“My first experiments with sound in the early to mid-80‘s utilized guitar, amplifier, turntables, toys and crude tape loops created with cassettes, all recorded to 4-track tape. I couldn't afford decent equipment, so I had to adapt my ideas to very makeshift means. I eventually found that this utilitarian approach forced me to think differently about sound, fueling my creativity. I used some of these sounds as background support for a sculpture exhibition, but it wasn't until the early 90‘s, after writing to Jeph Jerman, discovering the ‘tape network’, hearing the work of various artists such as :zoviet*france:, and issuing several limited cassettes as Augur, that I began to seriously think about sound as an creative entity unto itself.
“More theoretically, I am committed to the idea that art/music, more than being a thing or an industry, is actually a fluid and transformative process (in an alchemical sense), with it's roots in our common ancient past and preconscious depths, and that the results of this process are maps of/to lost and uncharted realms. In a culture of encroaching technology, increasing hyper-rationality, and stifling binary thought, I feel it is not only a radical approach, but of increasing importance (as both an artist and as a male in this society), to address feeling, intuition, the unacknowledged and other subtleties of the totality of being.” - S. Brand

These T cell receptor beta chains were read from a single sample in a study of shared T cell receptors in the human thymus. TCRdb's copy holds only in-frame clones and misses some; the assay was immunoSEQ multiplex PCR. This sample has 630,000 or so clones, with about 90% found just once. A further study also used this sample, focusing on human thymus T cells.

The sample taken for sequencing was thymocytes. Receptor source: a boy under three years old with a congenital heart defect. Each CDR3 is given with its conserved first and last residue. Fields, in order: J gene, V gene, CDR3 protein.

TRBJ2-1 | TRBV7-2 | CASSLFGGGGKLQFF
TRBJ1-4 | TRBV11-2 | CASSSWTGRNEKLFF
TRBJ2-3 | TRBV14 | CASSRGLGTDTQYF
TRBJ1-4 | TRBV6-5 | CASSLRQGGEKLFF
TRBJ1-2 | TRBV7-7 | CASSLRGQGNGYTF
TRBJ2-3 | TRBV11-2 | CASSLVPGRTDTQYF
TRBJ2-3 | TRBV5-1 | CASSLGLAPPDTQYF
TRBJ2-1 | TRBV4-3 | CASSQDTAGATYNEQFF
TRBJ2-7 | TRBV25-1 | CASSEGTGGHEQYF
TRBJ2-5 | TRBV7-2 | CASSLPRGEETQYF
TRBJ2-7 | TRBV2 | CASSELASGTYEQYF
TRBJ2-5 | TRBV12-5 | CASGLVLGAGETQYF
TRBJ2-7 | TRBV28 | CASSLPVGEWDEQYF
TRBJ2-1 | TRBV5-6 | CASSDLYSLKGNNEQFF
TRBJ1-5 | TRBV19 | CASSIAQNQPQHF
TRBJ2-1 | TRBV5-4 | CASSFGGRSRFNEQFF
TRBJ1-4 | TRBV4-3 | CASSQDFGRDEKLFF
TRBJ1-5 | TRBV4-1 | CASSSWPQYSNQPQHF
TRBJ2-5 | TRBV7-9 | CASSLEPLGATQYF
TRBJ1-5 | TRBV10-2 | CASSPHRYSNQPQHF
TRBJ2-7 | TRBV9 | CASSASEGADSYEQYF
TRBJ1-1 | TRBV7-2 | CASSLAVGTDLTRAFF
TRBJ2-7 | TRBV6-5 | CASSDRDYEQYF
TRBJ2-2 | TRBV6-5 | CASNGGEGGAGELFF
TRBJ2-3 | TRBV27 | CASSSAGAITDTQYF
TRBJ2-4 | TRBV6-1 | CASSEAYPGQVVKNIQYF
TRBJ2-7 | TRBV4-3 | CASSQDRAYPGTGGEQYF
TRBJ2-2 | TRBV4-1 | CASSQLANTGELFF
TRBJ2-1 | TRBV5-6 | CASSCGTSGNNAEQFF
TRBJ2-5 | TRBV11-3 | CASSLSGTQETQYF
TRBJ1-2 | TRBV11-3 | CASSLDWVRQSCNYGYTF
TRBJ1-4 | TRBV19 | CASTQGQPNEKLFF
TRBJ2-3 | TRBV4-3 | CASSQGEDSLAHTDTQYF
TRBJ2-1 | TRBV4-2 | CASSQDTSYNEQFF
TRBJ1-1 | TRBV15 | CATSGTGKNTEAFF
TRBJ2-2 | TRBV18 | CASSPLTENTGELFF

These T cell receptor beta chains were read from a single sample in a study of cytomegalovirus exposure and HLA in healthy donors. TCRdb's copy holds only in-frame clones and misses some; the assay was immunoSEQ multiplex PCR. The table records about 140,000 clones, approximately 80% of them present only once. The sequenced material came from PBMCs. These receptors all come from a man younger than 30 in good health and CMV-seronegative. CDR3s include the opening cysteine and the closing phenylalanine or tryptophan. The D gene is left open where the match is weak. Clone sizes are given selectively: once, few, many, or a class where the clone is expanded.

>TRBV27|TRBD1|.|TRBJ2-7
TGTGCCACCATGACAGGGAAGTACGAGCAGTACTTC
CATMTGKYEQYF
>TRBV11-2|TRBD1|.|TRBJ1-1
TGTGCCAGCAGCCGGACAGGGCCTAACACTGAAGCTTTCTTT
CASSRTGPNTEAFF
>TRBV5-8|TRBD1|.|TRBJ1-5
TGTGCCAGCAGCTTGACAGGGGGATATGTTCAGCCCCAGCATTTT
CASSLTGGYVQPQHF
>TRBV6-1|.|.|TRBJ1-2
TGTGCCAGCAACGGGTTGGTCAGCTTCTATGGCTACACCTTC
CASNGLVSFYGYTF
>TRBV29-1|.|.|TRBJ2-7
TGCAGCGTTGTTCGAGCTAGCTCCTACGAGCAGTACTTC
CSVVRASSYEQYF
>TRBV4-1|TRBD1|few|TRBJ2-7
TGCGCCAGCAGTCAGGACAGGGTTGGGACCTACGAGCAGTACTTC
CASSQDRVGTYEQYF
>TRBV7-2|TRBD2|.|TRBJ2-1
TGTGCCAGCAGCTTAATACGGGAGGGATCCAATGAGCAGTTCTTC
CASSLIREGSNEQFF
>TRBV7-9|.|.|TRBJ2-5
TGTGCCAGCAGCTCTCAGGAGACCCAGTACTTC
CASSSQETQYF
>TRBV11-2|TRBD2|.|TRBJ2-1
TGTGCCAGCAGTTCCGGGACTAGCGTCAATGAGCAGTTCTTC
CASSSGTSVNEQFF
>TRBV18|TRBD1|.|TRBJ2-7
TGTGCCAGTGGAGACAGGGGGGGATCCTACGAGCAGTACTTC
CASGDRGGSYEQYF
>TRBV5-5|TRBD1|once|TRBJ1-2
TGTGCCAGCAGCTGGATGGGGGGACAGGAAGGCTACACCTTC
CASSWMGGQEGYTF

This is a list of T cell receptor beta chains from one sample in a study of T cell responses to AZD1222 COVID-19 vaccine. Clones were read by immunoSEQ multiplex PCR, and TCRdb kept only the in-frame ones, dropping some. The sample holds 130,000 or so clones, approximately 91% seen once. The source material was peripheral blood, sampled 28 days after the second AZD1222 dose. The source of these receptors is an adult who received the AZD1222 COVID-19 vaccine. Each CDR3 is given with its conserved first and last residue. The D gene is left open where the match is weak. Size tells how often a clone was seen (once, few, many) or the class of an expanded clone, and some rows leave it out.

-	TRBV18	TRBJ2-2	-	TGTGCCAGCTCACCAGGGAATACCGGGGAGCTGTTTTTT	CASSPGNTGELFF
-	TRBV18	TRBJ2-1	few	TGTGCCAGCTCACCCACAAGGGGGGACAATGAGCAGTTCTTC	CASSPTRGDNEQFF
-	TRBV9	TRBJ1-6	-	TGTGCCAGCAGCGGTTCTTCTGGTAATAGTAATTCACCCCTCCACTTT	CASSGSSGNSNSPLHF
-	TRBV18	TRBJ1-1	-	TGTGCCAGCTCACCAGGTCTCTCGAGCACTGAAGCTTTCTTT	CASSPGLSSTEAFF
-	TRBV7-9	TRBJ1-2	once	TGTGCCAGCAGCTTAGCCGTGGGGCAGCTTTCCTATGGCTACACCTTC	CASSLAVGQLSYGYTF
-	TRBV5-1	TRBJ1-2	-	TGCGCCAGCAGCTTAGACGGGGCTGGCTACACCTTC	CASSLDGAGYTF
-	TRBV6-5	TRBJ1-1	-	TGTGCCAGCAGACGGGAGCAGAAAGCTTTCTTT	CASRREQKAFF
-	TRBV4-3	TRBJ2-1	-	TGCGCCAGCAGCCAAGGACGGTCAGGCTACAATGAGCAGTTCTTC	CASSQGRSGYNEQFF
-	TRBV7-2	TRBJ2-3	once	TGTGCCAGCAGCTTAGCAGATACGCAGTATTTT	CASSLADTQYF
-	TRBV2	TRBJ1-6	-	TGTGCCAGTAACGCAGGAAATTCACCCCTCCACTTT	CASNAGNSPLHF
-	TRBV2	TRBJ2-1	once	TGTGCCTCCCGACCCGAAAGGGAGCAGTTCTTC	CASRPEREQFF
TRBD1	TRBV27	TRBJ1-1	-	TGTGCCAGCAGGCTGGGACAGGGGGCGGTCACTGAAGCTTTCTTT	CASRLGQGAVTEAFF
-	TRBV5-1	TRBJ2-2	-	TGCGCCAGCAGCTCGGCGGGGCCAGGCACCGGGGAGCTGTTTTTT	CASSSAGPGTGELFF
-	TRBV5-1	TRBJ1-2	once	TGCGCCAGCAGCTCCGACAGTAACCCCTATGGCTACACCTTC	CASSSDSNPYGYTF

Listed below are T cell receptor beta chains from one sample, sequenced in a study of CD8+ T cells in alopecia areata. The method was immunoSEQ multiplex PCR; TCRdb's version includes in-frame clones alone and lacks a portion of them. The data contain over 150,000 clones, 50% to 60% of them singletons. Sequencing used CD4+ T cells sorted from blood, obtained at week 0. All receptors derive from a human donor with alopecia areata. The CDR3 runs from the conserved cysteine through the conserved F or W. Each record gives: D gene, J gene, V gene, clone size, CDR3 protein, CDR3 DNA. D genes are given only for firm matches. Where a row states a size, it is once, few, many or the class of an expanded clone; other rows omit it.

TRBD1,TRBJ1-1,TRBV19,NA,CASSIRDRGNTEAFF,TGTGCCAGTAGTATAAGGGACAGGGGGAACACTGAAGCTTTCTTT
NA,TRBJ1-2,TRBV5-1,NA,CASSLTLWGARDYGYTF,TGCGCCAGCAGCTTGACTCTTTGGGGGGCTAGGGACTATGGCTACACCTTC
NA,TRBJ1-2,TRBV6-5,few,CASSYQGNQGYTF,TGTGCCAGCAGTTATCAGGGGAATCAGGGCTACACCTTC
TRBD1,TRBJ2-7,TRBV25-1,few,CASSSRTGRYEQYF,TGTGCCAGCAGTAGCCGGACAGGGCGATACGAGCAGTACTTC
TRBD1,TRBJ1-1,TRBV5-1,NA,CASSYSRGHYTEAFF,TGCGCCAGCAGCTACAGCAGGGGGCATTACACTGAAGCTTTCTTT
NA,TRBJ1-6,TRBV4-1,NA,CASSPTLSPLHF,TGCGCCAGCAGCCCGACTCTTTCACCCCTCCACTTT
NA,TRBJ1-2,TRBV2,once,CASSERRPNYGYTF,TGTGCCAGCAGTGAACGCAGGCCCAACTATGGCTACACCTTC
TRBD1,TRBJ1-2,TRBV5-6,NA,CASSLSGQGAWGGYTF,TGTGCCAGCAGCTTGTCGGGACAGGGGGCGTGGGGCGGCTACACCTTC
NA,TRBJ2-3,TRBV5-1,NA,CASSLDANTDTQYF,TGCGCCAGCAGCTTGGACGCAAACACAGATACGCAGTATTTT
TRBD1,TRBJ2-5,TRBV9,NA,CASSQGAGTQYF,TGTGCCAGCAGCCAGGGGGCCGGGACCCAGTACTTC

Augur: n. 1. one of the body of ancient Roman officials charged with observing and interpreting mens, for guidance in public affairs. 2. any soothsayer; prophet. -v.t. 3. to divine or predict, as from omens; prognosticate. 4. to afford of an omen. -v.i. 5. to conjecture from signs or omens; presage. 6. to be a sign; bode.
The name Augur was chosen, because of it's mediumistic connotations regarding the role of the artist in creation.